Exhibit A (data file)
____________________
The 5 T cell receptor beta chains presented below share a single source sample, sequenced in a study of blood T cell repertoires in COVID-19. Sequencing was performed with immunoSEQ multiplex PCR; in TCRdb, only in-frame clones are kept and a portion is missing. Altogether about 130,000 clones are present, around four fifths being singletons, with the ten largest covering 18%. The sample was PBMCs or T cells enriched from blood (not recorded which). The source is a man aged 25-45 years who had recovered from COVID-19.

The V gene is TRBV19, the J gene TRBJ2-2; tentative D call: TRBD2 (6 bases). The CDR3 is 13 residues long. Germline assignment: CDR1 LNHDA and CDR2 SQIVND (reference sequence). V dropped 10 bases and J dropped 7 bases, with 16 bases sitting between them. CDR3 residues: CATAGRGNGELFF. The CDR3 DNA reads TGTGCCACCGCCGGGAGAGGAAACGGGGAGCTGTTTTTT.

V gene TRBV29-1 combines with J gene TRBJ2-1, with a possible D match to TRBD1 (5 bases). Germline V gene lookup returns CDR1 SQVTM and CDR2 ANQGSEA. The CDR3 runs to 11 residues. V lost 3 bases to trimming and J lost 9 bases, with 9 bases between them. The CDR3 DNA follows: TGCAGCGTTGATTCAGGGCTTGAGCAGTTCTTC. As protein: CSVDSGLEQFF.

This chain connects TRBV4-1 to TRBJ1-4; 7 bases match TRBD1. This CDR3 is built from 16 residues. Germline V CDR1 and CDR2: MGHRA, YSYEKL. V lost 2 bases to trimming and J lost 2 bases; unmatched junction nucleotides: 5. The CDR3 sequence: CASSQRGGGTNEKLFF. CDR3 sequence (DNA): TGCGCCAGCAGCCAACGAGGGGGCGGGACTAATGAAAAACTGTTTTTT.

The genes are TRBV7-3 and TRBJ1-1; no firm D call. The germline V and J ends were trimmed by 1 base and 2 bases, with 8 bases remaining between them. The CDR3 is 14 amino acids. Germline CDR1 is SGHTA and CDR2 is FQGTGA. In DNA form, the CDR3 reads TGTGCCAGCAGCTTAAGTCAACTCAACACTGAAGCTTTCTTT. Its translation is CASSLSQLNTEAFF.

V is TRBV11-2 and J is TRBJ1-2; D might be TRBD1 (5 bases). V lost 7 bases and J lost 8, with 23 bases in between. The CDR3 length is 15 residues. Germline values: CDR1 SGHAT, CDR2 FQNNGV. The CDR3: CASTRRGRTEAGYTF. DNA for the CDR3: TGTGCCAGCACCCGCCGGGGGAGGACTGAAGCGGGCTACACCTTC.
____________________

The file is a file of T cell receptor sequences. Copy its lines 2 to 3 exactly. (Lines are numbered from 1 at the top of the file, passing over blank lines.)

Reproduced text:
The V gene is TRBV19, the J gene TRBJ2-2; tentative D call: TRBD2 (6 bases). The CDR3 is 13 residues long. Germline assignment: CDR1 LNHDA and CDR2 SQIVND (reference sequence). V dropped 10 bases and J dropped 7 bases, with 16 bases sitting between them. CDR3 residues: CATAGRGNGELFF. The CDR3 DNA reads TGTGCCACCGCCGGGAGAGGAAACGGGGAGCTGTTTTTT.

V gene TRBV29-1 combines with J gene TRBJ2-1, with a possible D match to TRBD1 (5 bases). Germline V gene lookup returns CDR1 SQVTM and CDR2 ANQGSEA. The CDR3 runs to 11 residues. V lost 3 bases to trimming and J lost 9 bases, with 9 bases between them. The CDR3 DNA follows: TGCAGCGTTGATTCAGGGCTTGAGCAGTTCTTC. As protein: CSVDSGLEQFF.